Lecture 10: The Law: Deuteronomy | Free Online Biblical Library

Lecture 10: The Law: Deuteronomy

Course: Old Testament Survey

Lecture: The Law: Deuteronomy

I. Orienting Data for Deuteronomy

II. Covenant Structure in Deuteronomy

Here I have done something different. I have not said what is the overview and what are the main themes and so on because I wanted to have you see the structure, especially how carefully a book like Deuteronomy is structured relative to the six elements of the covenant—the preamble, prologue, stipulations, document clause, witnesses, and sanctions. They are all there, they are very visible in Deuteronomy and it is a very overt structuring as a covenant because this is a new people, and they need to realize they too are part of God’s covenant. They are getting a covenant relationship. This is not Mount Sinai, this is forty years later. They are now in northern Moab ready to go into the Promised Land, but they need to know they are God’s covenant people. All the essentials of the covenant that was originally given in Exodus and Leviticus, the Sinai Covenant, and all the amendments, as it were, added on during the days of the Numbers, wandering in the wilderness are now reorganized, reformatted, in some cases summarized, in some cases expanded, and put together as a restatement of the covenant. But many people then think, "Well, that means Deuteronomy is kind of throw-away stuff. Who needs to learn Deuteronomy?"

On the contrary, it is like something that is the final draft as opposed to the first draft. I do not mean it is really that way with God and he says, "Gee, I can write a lot better that than if I thought long enough; I just need more time, a little more sleep, I’ll be fine." No, that is not so. Deuteronomy really is a kind of a culmination law and some people have said it is the most important book in the Bible for understanding the big picture and overview. There are many people who will say you need to know Deuteronomy far more than you need to know the other four books of the Pentateuch. Let me commend to you the importance of the things that are said, the themes, the topics, how crucial they are to appreciating the rest of the Old Testament and the New Testament as well. We will talk about how the prophets relate to Deuteronomy, how the historical books relate to it. Deuteronomy, once it is stated, really kind of gets a little bit pride-of-place even over Exodus and Leviticus. So do not underestimate the significance of this book just because it has kind of a dull name like "second law." It is really pretty important.

A. You have got a very long prologue this time, long summations of what it is God did for His people. (1:1-5:5)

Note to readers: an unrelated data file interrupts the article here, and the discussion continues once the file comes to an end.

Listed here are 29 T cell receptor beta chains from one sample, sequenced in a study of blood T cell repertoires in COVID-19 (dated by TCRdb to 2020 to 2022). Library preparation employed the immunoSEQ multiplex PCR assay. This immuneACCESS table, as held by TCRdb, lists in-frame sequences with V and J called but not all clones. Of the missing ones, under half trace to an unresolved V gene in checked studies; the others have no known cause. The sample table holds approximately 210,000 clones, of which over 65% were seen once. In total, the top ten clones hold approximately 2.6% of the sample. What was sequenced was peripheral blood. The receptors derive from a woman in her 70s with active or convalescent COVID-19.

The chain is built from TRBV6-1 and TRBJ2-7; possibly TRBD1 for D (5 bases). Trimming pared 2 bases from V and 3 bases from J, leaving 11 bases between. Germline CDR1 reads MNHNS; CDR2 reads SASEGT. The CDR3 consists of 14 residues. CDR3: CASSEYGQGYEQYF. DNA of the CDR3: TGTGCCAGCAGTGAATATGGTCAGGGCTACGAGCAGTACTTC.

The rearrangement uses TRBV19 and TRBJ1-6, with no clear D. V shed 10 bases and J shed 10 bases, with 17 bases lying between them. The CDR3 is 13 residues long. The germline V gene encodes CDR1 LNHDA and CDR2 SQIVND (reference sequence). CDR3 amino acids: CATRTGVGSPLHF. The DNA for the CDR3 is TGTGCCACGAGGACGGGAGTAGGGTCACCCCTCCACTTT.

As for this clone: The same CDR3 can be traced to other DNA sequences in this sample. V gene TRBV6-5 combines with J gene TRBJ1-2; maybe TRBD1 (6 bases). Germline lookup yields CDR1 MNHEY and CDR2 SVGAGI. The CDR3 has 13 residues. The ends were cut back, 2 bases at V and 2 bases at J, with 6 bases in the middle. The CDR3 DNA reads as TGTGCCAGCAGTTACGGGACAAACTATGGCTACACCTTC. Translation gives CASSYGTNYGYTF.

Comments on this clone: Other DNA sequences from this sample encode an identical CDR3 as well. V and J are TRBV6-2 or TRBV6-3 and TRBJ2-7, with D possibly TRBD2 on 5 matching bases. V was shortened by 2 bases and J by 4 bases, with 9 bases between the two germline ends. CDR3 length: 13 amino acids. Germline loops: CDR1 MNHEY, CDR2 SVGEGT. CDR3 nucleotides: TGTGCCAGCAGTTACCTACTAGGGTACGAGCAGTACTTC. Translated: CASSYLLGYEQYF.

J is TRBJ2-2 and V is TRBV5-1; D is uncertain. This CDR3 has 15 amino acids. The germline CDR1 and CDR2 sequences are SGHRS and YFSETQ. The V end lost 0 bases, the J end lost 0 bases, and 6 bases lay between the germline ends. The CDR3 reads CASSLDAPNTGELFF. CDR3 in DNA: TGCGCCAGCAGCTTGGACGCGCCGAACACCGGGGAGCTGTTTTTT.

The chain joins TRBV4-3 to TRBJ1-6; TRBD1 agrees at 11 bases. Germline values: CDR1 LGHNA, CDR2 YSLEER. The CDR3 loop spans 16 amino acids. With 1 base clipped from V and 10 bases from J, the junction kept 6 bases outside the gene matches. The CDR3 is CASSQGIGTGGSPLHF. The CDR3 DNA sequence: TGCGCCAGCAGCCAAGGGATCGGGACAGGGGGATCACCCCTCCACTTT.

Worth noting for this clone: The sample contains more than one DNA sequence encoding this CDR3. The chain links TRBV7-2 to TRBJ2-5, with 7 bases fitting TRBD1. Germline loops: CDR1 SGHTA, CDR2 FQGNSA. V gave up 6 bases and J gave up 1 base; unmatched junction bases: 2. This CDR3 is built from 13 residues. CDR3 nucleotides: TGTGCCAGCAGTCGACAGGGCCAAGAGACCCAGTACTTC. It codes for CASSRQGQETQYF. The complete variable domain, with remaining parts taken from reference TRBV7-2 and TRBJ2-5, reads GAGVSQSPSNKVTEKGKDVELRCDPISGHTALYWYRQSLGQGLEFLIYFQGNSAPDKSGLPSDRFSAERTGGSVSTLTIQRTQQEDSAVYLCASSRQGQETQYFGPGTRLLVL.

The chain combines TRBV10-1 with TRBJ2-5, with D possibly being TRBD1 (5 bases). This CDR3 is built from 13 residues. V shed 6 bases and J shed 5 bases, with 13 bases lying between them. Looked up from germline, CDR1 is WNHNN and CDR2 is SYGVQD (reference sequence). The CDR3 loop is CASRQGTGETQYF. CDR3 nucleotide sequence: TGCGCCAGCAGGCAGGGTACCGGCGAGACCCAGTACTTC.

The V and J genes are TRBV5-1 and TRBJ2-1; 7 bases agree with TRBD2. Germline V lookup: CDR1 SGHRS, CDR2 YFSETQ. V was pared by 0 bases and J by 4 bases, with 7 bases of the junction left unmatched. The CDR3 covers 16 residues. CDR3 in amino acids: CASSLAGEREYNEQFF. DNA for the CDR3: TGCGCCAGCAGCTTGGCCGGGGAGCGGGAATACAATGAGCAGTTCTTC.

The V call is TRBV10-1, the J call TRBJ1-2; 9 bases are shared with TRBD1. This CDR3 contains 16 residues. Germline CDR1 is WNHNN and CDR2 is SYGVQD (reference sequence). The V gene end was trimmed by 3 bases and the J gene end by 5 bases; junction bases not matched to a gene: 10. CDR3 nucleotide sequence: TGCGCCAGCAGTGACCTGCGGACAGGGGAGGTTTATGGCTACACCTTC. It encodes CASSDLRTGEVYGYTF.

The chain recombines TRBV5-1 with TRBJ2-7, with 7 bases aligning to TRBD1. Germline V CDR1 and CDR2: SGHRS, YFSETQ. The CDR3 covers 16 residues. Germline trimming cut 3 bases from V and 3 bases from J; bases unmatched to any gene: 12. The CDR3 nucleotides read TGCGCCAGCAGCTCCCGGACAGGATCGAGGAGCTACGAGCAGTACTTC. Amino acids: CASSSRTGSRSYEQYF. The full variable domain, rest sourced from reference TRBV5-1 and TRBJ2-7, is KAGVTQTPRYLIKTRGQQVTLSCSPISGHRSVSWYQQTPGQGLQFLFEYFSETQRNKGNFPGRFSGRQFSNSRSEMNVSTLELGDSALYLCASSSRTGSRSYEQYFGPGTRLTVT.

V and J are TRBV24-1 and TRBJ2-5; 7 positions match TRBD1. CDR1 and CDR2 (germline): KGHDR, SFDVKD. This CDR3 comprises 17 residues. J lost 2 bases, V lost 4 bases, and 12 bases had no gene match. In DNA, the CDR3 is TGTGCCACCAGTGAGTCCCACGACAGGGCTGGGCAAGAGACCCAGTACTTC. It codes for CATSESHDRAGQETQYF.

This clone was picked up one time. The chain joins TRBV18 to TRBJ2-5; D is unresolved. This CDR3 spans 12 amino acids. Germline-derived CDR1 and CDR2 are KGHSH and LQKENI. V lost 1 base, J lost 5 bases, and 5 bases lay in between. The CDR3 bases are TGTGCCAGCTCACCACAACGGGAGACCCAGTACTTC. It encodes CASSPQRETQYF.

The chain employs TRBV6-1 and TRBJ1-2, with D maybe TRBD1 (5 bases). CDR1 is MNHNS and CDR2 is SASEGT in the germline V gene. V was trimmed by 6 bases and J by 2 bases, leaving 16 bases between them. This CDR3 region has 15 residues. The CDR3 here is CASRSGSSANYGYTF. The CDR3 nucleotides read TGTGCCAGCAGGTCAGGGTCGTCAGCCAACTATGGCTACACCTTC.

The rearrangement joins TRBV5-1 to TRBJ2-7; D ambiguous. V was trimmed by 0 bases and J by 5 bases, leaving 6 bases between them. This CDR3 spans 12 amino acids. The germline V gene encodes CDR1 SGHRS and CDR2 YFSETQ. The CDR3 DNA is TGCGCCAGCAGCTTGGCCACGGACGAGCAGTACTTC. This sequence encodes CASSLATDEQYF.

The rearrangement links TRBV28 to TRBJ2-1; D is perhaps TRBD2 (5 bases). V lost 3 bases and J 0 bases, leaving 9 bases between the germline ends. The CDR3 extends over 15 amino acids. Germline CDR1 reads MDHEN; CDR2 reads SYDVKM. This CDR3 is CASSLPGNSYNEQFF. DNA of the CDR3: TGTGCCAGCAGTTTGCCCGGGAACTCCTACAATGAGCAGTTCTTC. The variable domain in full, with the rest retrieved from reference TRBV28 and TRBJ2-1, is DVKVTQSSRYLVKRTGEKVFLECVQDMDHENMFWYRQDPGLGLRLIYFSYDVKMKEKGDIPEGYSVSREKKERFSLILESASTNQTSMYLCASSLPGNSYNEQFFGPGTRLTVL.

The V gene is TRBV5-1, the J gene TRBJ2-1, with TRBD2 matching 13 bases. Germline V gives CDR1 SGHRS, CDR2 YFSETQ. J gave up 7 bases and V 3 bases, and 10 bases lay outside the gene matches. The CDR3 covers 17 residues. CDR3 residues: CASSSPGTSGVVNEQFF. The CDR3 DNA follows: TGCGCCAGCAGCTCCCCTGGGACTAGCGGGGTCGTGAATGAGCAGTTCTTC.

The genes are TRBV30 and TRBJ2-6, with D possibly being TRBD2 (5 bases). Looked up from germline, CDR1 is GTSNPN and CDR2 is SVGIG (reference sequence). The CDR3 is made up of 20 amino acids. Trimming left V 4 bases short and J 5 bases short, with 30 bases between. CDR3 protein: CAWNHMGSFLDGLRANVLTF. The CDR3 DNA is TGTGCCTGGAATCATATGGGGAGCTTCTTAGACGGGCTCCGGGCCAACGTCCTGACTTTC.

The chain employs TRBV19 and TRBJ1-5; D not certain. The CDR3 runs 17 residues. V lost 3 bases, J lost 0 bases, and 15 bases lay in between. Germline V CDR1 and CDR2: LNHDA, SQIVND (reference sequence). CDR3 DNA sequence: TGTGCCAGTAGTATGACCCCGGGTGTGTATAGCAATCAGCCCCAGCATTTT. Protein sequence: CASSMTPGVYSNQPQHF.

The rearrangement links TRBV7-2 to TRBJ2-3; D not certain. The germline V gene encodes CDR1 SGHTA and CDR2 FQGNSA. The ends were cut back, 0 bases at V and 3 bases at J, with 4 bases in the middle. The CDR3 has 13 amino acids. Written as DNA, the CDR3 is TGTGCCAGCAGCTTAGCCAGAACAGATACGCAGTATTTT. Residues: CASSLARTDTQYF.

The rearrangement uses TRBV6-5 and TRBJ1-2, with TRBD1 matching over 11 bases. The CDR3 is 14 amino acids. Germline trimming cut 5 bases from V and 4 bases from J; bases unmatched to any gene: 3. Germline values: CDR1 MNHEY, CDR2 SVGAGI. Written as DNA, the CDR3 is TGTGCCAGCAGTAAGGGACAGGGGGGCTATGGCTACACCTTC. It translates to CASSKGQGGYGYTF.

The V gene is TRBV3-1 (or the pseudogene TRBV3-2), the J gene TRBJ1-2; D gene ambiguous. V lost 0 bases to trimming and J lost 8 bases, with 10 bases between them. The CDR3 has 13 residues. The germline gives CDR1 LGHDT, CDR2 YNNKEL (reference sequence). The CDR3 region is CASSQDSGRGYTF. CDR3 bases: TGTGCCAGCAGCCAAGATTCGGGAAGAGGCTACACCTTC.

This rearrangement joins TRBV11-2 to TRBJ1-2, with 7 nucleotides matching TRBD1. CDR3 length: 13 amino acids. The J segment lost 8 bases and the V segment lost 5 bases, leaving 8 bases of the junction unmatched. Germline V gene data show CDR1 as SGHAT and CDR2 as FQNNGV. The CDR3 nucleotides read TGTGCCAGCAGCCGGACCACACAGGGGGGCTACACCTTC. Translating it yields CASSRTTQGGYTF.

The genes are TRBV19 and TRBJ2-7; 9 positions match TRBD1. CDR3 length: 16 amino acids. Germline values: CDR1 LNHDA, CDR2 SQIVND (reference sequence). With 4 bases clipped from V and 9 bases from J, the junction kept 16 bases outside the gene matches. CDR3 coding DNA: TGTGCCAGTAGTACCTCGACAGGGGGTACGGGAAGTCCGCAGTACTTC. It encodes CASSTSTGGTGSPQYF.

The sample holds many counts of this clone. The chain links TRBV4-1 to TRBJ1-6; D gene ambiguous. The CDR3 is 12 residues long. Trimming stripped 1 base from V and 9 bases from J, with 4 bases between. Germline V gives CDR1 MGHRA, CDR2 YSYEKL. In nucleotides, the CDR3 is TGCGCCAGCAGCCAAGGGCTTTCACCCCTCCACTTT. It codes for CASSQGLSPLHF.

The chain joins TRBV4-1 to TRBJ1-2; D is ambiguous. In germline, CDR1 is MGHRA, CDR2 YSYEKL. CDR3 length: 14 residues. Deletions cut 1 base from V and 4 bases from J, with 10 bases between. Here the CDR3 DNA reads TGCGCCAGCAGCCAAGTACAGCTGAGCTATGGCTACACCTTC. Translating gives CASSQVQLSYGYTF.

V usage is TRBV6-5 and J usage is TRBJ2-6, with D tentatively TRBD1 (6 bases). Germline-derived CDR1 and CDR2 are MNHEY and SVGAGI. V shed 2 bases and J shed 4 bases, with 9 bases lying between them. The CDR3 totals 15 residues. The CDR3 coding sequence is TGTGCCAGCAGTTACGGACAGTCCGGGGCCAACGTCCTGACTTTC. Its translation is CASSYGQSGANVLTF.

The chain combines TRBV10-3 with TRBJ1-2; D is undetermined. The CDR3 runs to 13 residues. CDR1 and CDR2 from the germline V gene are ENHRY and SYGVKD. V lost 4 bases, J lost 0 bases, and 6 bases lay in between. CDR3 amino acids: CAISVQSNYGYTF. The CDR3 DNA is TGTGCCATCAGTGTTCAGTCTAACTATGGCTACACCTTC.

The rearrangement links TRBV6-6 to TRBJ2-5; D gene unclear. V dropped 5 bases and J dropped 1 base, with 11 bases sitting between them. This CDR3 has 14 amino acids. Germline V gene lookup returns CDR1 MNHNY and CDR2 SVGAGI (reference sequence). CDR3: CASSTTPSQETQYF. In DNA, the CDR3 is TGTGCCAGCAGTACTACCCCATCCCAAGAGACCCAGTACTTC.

B. You have got a brief mention of witnesses, in this case heaven and earth. (4:26)

C. You have got a solid preamble. (5:6)

D. Lots of stipulations. (5:7-26:19)

E. Extensive document clause. (27:1-8)

F. Extensive sanctions. (27:9-30:20)

G. Again, a mention of witnesses, heaven and earth. (30:19-20)

H. More document clause. (31:1-29)

I. Then both the Word of God and a poem are witnesses. This is very interesting. Now by this time the Bible is beginning to be formed, Moses has written Genesis and so on and he is writing Deuteronomy for them. Now there is a Bible. So it, the Word of God, functions as a witness to keep you on track. So you begin to get the concept of a scripture and how it works in connection with God’s covenant. What does the Bible do for you? Does it help you get Sunday School pins? Does it help you answer questions in Bible trivia quizzes or something? Well, yes, but that is pretty unimportant compared to the fact it is there to help you know how to be God’s people, how to belong to him and how to serve him and how to fulfill his covenant. Part of that Bible, the Song of Moses itself, which is a poem in chapter 32, function as witnesses. It is very nice, it is a very important and useful phenomenon. (31:19-26)

J. More sanctions in musical poetic form. (32:1-33:29)

K. Then finally an epilogue, a brief twelve-verse epilogue of transition. How do you get from Moses, the great leader, the first leader of the people, what is going to happen after he dies? The answer is God has a way of bringing about successors. God has a plan for his people on into the future and that is the position that Joshua occupies. So he gets introduced at the end of the book of Deuteronomy in order to prepare us for what will now come in the history of the people including the conquest of the Promised Land. I have said the things that I wanted to get across in this lecture. As you can tell by now, it is obviously sampling. There are certain things I want to be sure you hear that I hope are helpful. I am trusting that you are doing the reading and thus getting the balanced picture because I do not give a balanced picture in these lectures. Some people would say I am unbalanced. That's alright. (34:1-12)

Let us close in prayer.

Thank you Father for the time we have had together tonight. Our greatest joy would be that we take your word and really use it, first upon ourselves so that it guides us but also that we take what we have learned and always pass it on to others because we believe that everybody who is converted is hungry for the Word of God and we know that everybody needs the Word of God converted or not. So we pray to be good stewards of whatever information we learn about your truth. In Jesus' name, Amen.